44. Neri CM, Pestieau SR, Darbari DS: Low-dose ketamine as a potential adjuvant therapy for painful vaso-occlusive crises in sickle cell disease. Paediatr Anaesth. 2013;23:684-689.
45. Bell RF. Ketamine for chronic non-cancer pain. Pain. 2009;141:210-214.
46. Noppers I, Niesters M, Aarts L, et al. Ketamine for the treatment of chronic non-cancer pain. Expert Opin Pharmacother. 2010;11:2417-2429.
47. Ben-Ari A, Lewis MC, Davidson E. Chronic administration of ketamine for analgesia. J Pain Palliat Care Pharmacother. 2007;21:7-14.
48. Sear JW. Ketamine hepato-toxicity in chronic pain management: another example of unexpected toxicity or a predicted result from previous clinical and pre-clinical data? Pain. 2011;152:1946-1947.
49. White MC, Hommers C, Parry S, Stoddart PA. Pain management in 100 episodes of severe mucositis in children. Paediatr Anaesth. 2011;21:411-416.
50. Ryan AJ, Lin F, Atayee RS. Ketamine mouthwash for mucositis pain. J Palliat Med. 2009;12:989-991.

Weekly Breaking Research Updates

Weekly Breaking Research Updates

Scientific breakthroughs happen every day!  In an effort to help our patients stay up to speed on the most cutting edge treatment options available for them, our scientists monitor current research and publish weekly research updates.  The title of each article below is a link to the full study report.  If you’d like to make an appointment with Dr. Hanna to discuss your treatment options, please contact us.


[PDF] Transscalene Brachial Plexu Approach for Brachial Plexus

SR Totawar – Age, 2015

tchy action of the block, the block was converted to general anesthesia. If in case surg e effect

of the block wore off, rescue analgesia with intravenous ketamine given. In the circumstance

of nesthesia. If in case surgery was unduly us ketamine given.


Giuseppe D’Agostino1, 2*, Claudia Cristiano1, 2, 3, David J. Lyons2, Rita Citraro4, Emilio Russo4

C Avagliano, R Russo, GM Raso, R Meli, G De Sarro… – 2015

pharmacological PPAR-α agonist treatment in mice improves behavior in a pharmacological

model of ketamine-induced behavioral dysinhibition and repetitive behavior in BTBR T+ tf/J mice.

Keywords: lipids; nuclear receptor; ketamine; memory; neurodevelopmental disorders;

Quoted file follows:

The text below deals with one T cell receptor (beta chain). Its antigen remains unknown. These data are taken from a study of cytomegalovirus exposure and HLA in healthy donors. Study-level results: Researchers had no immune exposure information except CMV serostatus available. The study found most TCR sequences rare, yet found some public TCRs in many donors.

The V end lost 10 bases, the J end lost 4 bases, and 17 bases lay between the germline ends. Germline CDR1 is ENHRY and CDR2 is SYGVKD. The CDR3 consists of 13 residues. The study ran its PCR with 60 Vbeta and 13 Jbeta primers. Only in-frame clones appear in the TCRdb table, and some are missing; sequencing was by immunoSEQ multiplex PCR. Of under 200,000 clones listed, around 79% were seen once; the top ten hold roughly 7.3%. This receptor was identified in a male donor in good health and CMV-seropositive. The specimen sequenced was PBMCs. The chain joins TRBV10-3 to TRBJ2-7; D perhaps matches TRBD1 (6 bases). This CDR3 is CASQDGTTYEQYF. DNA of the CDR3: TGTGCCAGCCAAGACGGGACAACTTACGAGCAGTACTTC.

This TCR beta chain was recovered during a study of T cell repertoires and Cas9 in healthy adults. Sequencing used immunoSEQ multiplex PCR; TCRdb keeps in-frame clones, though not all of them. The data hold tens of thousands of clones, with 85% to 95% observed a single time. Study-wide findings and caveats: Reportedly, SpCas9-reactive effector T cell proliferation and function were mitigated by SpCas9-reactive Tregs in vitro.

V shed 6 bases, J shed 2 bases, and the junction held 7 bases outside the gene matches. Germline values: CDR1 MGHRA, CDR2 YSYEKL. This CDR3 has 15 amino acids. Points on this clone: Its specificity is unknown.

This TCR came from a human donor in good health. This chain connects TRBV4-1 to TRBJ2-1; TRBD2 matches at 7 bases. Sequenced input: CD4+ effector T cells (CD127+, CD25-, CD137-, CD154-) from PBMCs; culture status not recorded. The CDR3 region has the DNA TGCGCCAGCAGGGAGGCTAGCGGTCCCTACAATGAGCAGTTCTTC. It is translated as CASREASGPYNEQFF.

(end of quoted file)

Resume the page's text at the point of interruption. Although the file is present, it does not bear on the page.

[PDF] Efficacy conventional intersc approach Vs novel transscal of brachial plexus block

SR Totawar – 2015

In the circumstance of inad anaesthesia. If in case surgery was undu intravenous

ketamine given. If in case surgery was unduly prolonged and the effect of the block

wore off, rescue analgesia with intravenous ketamine given.


Radiofrequency Ablation of the Pancreas: Protective Effect of Local Cooling Techniques

A Geranios, E Pikoulis, A Papalois, M Kontos… – The American Surgeon, 2015

1). Surgical Procedure The animals were anesthetized with ketamine (15–20 mg/kg) and

midazolam (0.5 mg/kg) in- tramuscularly and then intubated. The maintenance of anesthesia

was achieved by thiopental (3.5 mg/kg/hr) and fentanyl (15 mg/kg/hr).


[HTML] Original Study Enhancement of Acute Tendon Repair Using Chitosan Matrix

E Melamed, BG Beutel, D Robinson – Am J Orthop, 2015

Tikva, Israel. The rats were anesthetized with ketamine 90 mg/kg and xylazine 10

mg/kg, both administered intramuscularly, and anesthesia was prolonged as needed

with 2% isoflurane, administered by nose cone. The skin


[PDF] Cyclosporine A Reduces Glial Scarring and Facilitates Functional Recovery Following Transient Focal Ischemia

HCS Abeysinghe, L Bokhari, GJ Dusting, C Roulston – J Neurol Neurophysiol, 2015

food and water. Rats were anaesthetized using a mixture of Ketamine/Xylazine

(75 mg/kg: 10 mg/kg respectively ip) and maintained throughout surgery by inhalation

of isoflurane (95% oxygen and 5% isoflurane). A 23-gauge


Antiseizure medications

S Sanders – Seizures in Dogs and Cats

felbamate (FBM); ketamine (KET); lacosamide (LCM). Summary. The uncommon drugs include

felbamate (FBM), ketamine (KET), lacosamide (LCM), and propofol (PRO). Some of the rarely

used drugs are carbamazepine, ethosuximide, and valproic acid. Get PDF (344K).


Chronic neurokinin-1 receptor antagonism fails to ameliorate clinical signs, airway hyper-responsiveness or airway eosinophilia in an experimental model of feline …

M Grobman, A Graham, H Outi, JR Dodam, CR Reinero – Journal of Feline Medicine …, 2015

23 Briefly, ketamine (30 mg IV) was used as a premedicant, propofol was used for induction

(6 mg/kg) and maintenance (0.3 mg/kg/min), and cisatracurium (0.1 mg/kg IV of with additional

doses of 0.01–0.02mg/kg titrated to effect) was administered for neuromuscular blockade.


[PDF] Evaluation of Anti-inflammatory and Analgesic Activities of Cymbopogon citratus in vivo-Polyphenols Contribution

R Garcia, JP Ferreira, G Costa, T Santos, F Branco… – Research Journal of …, 2015

Ketamine (Ketalar, 7.7 mg kgG )1 was purchased from Parke-Davis, Pfizer (Seixal,

Portugal) Chlorpromazine (Largatil, 2.3 mg kgG )1 was purchased from

Rhône-Poulenc Rores, Laboratório Vitória SA (Amadora, Portugal).


Acute neurokinin-1 receptor antagonism fails to dampen airflow limitation or airway eosinophilia in an experimental model of feline asthma

M Grobman, S Krumme, H Outi, JR Dodam… – Journal of Feline Medicine …, 2015

19 Briefly, ketamine (30 mg IV) was used as a premedicant, propofol was used for induction

(6 mg/kg) and maintenance (0.3 mg/kg/min), and cisatracurium (0.1mg/kg IV, with additional doses

of 0.01–0.02 mg/kg titrated to effect) was administered for neuromuscular blockade.


Radiofrequency Ablation (RFA)


Radiofrequency Ablation of the Pancreas: Protective Effect of Local Cooling Techniques

A Geranios, E Pikoulis, A Papalois, M Kontos… – The American Surgeon, 2015

Pancreatic carcinoma is one of the commonest malignant diseases today and the majority of

patients are suitable for palliative treatment only. Radiofrequency ablation (RFA) has been